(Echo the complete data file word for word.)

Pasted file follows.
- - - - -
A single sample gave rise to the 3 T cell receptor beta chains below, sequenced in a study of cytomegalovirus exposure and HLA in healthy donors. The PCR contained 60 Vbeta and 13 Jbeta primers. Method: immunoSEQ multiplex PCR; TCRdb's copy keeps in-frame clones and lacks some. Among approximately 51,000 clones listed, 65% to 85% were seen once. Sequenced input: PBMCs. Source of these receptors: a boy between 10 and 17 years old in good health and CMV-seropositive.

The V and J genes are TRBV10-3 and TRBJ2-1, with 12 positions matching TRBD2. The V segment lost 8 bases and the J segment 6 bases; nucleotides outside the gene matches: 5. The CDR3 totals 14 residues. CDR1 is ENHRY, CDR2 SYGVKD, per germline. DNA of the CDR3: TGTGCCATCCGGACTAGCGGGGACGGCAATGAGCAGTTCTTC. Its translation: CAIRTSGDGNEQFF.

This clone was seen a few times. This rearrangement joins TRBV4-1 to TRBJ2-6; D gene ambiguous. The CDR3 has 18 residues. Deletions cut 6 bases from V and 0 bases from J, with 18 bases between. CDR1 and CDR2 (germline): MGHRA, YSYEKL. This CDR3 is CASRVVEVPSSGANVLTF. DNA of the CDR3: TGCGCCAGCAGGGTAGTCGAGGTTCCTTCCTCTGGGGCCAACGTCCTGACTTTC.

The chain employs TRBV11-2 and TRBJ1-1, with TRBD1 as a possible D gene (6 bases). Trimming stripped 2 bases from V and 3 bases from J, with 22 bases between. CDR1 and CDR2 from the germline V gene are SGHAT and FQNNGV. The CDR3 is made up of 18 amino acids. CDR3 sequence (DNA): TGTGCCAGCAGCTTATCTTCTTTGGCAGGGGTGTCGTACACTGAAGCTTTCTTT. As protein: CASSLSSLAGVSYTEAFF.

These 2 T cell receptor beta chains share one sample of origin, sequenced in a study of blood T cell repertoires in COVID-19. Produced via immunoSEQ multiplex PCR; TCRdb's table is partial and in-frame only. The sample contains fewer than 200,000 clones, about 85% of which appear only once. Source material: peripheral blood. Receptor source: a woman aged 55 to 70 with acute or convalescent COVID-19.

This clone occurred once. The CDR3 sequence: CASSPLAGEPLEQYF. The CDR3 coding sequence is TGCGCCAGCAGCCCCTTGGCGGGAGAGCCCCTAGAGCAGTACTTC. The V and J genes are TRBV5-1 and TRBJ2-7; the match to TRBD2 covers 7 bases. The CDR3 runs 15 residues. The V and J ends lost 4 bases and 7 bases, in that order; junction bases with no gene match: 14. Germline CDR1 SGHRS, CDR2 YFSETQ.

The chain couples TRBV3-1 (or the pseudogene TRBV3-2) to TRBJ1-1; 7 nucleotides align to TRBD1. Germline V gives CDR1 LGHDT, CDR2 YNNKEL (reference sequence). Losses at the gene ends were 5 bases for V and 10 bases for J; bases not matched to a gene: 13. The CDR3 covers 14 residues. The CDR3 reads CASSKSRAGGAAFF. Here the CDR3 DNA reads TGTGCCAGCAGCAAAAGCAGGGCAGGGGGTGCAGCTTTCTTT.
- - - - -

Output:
A single sample gave rise to the 3 T cell receptor beta chains below, sequenced in a study of cytomegalovirus exposure and HLA in healthy donors. The PCR contained 60 Vbeta and 13 Jbeta primers. Method: immunoSEQ multiplex PCR; TCRdb's copy keeps in-frame clones and lacks some. Among approximately 51,000 clones listed, 65% to 85% were seen once. Sequenced input: PBMCs. Source of these receptors: a boy between 10 and 17 years old in good health and CMV-seropositive.

The V and J genes are TRBV10-3 and TRBJ2-1, with 12 positions matching TRBD2. The V segment lost 8 bases and the J segment 6 bases; nucleotides outside the gene matches: 5. The CDR3 totals 14 residues. CDR1 is ENHRY, CDR2 SYGVKD, per germline. DNA of the CDR3: TGTGCCATCCGGACTAGCGGGGACGGCAATGAGCAGTTCTTC. Its translation: CAIRTSGDGNEQFF.

This clone was seen a few times. This rearrangement joins TRBV4-1 to TRBJ2-6; D gene ambiguous. The CDR3 has 18 residues. Deletions cut 6 bases from V and 0 bases from J, with 18 bases between. CDR1 and CDR2 (germline): MGHRA, YSYEKL. This CDR3 is CASRVVEVPSSGANVLTF. DNA of the CDR3: TGCGCCAGCAGGGTAGTCGAGGTTCCTTCCTCTGGGGCCAACGTCCTGACTTTC.

The chain employs TRBV11-2 and TRBJ1-1, with TRBD1 as a possible D gene (6 bases). Trimming stripped 2 bases from V and 3 bases from J, with 22 bases between. CDR1 and CDR2 from the germline V gene are SGHAT and FQNNGV. The CDR3 is made up of 18 amino acids. CDR3 sequence (DNA): TGTGCCAGCAGCTTATCTTCTTTGGCAGGGGTGTCGTACACTGAAGCTTTCTTT. As protein: CASSLSSLAGVSYTEAFF.

These 2 T cell receptor beta chains share one sample of origin, sequenced in a study of blood T cell repertoires in COVID-19. Produced via immunoSEQ multiplex PCR; TCRdb's table is partial and in-frame only. The sample contains fewer than 200,000 clones, about 85% of which appear only once. Source material: peripheral blood. Receptor source: a woman aged 55 to 70 with acute or convalescent COVID-19.

This clone occurred once. The CDR3 sequence: CASSPLAGEPLEQYF. The CDR3 coding sequence is TGCGCCAGCAGCCCCTTGGCGGGAGAGCCCCTAGAGCAGTACTTC. The V and J genes are TRBV5-1 and TRBJ2-7; the match to TRBD2 covers 7 bases. The CDR3 runs 15 residues. The V and J ends lost 4 bases and 7 bases, in that order; junction bases with no gene match: 14. Germline CDR1 SGHRS, CDR2 YFSETQ.

The chain couples TRBV3-1 (or the pseudogene TRBV3-2) to TRBJ1-1; 7 nucleotides align to TRBD1. Germline V gives CDR1 LGHDT, CDR2 YNNKEL (reference sequence). Losses at the gene ends were 5 bases for V and 10 bases for J; bases not matched to a gene: 13. The CDR3 covers 14 residues. The CDR3 reads CASSKSRAGGAAFF. Here the CDR3 DNA reads TGTGCCAGCAGCAAAAGCAGGGCAGGGGGTGCAGCTTTCTTT.